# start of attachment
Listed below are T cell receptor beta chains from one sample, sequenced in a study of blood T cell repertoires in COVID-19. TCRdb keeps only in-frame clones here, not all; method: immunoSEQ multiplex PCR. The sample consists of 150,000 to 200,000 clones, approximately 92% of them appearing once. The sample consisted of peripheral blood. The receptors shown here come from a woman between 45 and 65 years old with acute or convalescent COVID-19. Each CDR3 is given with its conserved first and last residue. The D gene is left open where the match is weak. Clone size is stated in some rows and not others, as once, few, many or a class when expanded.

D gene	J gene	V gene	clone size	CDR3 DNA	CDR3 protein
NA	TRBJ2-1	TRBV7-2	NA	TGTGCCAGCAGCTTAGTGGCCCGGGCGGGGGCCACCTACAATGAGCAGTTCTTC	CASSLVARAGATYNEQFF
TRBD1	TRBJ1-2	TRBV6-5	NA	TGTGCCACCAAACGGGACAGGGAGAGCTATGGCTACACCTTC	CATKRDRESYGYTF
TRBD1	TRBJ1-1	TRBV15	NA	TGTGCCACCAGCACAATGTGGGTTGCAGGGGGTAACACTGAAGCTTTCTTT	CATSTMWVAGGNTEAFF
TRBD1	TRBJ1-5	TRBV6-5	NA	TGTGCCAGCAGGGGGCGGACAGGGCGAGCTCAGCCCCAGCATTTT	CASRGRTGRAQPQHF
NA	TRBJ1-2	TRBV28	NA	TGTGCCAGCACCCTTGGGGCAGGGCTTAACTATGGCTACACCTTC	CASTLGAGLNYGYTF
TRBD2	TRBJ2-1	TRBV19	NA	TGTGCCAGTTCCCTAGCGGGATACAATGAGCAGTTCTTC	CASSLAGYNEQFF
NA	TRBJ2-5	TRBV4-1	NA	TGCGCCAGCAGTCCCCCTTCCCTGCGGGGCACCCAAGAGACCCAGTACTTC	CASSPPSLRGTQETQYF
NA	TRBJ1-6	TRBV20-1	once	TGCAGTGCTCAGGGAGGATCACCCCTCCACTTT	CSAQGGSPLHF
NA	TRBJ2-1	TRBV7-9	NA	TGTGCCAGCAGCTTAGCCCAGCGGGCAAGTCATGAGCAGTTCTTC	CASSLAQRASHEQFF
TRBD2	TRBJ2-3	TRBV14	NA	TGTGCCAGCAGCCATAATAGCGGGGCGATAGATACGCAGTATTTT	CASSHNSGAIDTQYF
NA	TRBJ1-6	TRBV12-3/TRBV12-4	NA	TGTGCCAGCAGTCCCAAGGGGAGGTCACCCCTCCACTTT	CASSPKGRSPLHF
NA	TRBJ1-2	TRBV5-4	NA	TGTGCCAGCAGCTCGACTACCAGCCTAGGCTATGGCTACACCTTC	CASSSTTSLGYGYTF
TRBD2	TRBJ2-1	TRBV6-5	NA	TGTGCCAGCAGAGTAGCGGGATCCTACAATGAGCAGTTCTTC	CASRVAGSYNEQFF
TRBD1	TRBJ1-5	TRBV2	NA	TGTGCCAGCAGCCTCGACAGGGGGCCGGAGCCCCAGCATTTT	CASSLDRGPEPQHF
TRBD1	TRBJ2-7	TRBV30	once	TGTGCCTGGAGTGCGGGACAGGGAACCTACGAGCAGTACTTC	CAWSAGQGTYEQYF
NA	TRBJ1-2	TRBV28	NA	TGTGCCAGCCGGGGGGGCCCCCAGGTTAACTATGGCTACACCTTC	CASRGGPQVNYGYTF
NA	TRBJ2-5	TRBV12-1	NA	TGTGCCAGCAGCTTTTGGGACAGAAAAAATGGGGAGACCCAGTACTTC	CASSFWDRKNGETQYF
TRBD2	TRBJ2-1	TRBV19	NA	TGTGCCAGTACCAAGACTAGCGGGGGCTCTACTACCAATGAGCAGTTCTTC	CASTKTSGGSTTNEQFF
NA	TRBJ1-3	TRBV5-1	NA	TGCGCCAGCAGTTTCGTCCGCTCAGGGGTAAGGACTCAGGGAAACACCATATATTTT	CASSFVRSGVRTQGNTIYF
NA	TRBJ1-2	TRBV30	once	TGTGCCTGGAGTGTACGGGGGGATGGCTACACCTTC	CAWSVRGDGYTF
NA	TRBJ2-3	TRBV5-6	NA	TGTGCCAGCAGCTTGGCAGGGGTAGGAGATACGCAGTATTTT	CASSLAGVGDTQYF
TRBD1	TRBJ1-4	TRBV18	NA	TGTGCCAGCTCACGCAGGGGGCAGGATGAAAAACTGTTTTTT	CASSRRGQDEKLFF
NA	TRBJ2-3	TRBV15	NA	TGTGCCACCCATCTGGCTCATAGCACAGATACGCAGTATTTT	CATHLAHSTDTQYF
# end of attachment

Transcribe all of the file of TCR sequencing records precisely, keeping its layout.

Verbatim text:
Listed below are T cell receptor beta chains from one sample, sequenced in a study of blood T cell repertoires in COVID-19. TCRdb keeps only in-frame clones here, not all; method: immunoSEQ multiplex PCR. The sample consists of 150,000 to 200,000 clones, approximately 92% of them appearing once. The sample consisted of peripheral blood. The receptors shown here come from a woman between 45 and 65 years old with acute or convalescent COVID-19. Each CDR3 is given with its conserved first and last residue. The D gene is left open where the match is weak. Clone size is stated in some rows and not others, as once, few, many or a class when expanded.

D gene	J gene	V gene	clone size	CDR3 DNA	CDR3 protein
NA	TRBJ2-1	TRBV7-2	NA	TGTGCCAGCAGCTTAGTGGCCCGGGCGGGGGCCACCTACAATGAGCAGTTCTTC	CASSLVARAGATYNEQFF
TRBD1	TRBJ1-2	TRBV6-5	NA	TGTGCCACCAAACGGGACAGGGAGAGCTATGGCTACACCTTC	CATKRDRESYGYTF
TRBD1	TRBJ1-1	TRBV15	NA	TGTGCCACCAGCACAATGTGGGTTGCAGGGGGTAACACTGAAGCTTTCTTT	CATSTMWVAGGNTEAFF
TRBD1	TRBJ1-5	TRBV6-5	NA	TGTGCCAGCAGGGGGCGGACAGGGCGAGCTCAGCCCCAGCATTTT	CASRGRTGRAQPQHF
NA	TRBJ1-2	TRBV28	NA	TGTGCCAGCACCCTTGGGGCAGGGCTTAACTATGGCTACACCTTC	CASTLGAGLNYGYTF
TRBD2	TRBJ2-1	TRBV19	NA	TGTGCCAGTTCCCTAGCGGGATACAATGAGCAGTTCTTC	CASSLAGYNEQFF
NA	TRBJ2-5	TRBV4-1	NA	TGCGCCAGCAGTCCCCCTTCCCTGCGGGGCACCCAAGAGACCCAGTACTTC	CASSPPSLRGTQETQYF
NA	TRBJ1-6	TRBV20-1	once	TGCAGTGCTCAGGGAGGATCACCCCTCCACTTT	CSAQGGSPLHF
NA	TRBJ2-1	TRBV7-9	NA	TGTGCCAGCAGCTTAGCCCAGCGGGCAAGTCATGAGCAGTTCTTC	CASSLAQRASHEQFF
TRBD2	TRBJ2-3	TRBV14	NA	TGTGCCAGCAGCCATAATAGCGGGGCGATAGATACGCAGTATTTT	CASSHNSGAIDTQYF
NA	TRBJ1-6	TRBV12-3/TRBV12-4	NA	TGTGCCAGCAGTCCCAAGGGGAGGTCACCCCTCCACTTT	CASSPKGRSPLHF
NA	TRBJ1-2	TRBV5-4	NA	TGTGCCAGCAGCTCGACTACCAGCCTAGGCTATGGCTACACCTTC	CASSSTTSLGYGYTF
TRBD2	TRBJ2-1	TRBV6-5	NA	TGTGCCAGCAGAGTAGCGGGATCCTACAATGAGCAGTTCTTC	CASRVAGSYNEQFF
TRBD1	TRBJ1-5	TRBV2	NA	TGTGCCAGCAGCCTCGACAGGGGGCCGGAGCCCCAGCATTTT	CASSLDRGPEPQHF
TRBD1	TRBJ2-7	TRBV30	once	TGTGCCTGGAGTGCGGGACAGGGAACCTACGAGCAGTACTTC	CAWSAGQGTYEQYF
NA	TRBJ1-2	TRBV28	NA	TGTGCCAGCCGGGGGGGCCCCCAGGTTAACTATGGCTACACCTTC	CASRGGPQVNYGYTF
NA	TRBJ2-5	TRBV12-1	NA	TGTGCCAGCAGCTTTTGGGACAGAAAAAATGGGGAGACCCAGTACTTC	CASSFWDRKNGETQYF
TRBD2	TRBJ2-1	TRBV19	NA	TGTGCCAGTACCAAGACTAGCGGGGGCTCTACTACCAATGAGCAGTTCTTC	CASTKTSGGSTTNEQFF
NA	TRBJ1-3	TRBV5-1	NA	TGCGCCAGCAGTTTCGTCCGCTCAGGGGTAAGGACTCAGGGAAACACCATATATTTT	CASSFVRSGVRTQGNTIYF
NA	TRBJ1-2	TRBV30	once	TGTGCCTGGAGTGTACGGGGGGATGGCTACACCTTC	CAWSVRGDGYTF
NA	TRBJ2-3	TRBV5-6	NA	TGTGCCAGCAGCTTGGCAGGGGTAGGAGATACGCAGTATTTT	CASSLAGVGDTQYF
TRBD1	TRBJ1-4	TRBV18	NA	TGTGCCAGCTCACGCAGGGGGCAGGATGAAAAACTGTTTTTT	CASSRRGQDEKLFF
NA	TRBJ2-3	TRBV15	NA	TGTGCCACCCATCTGGCTCATAGCACAGATACGCAGTATTTT	CATHLAHSTDTQYF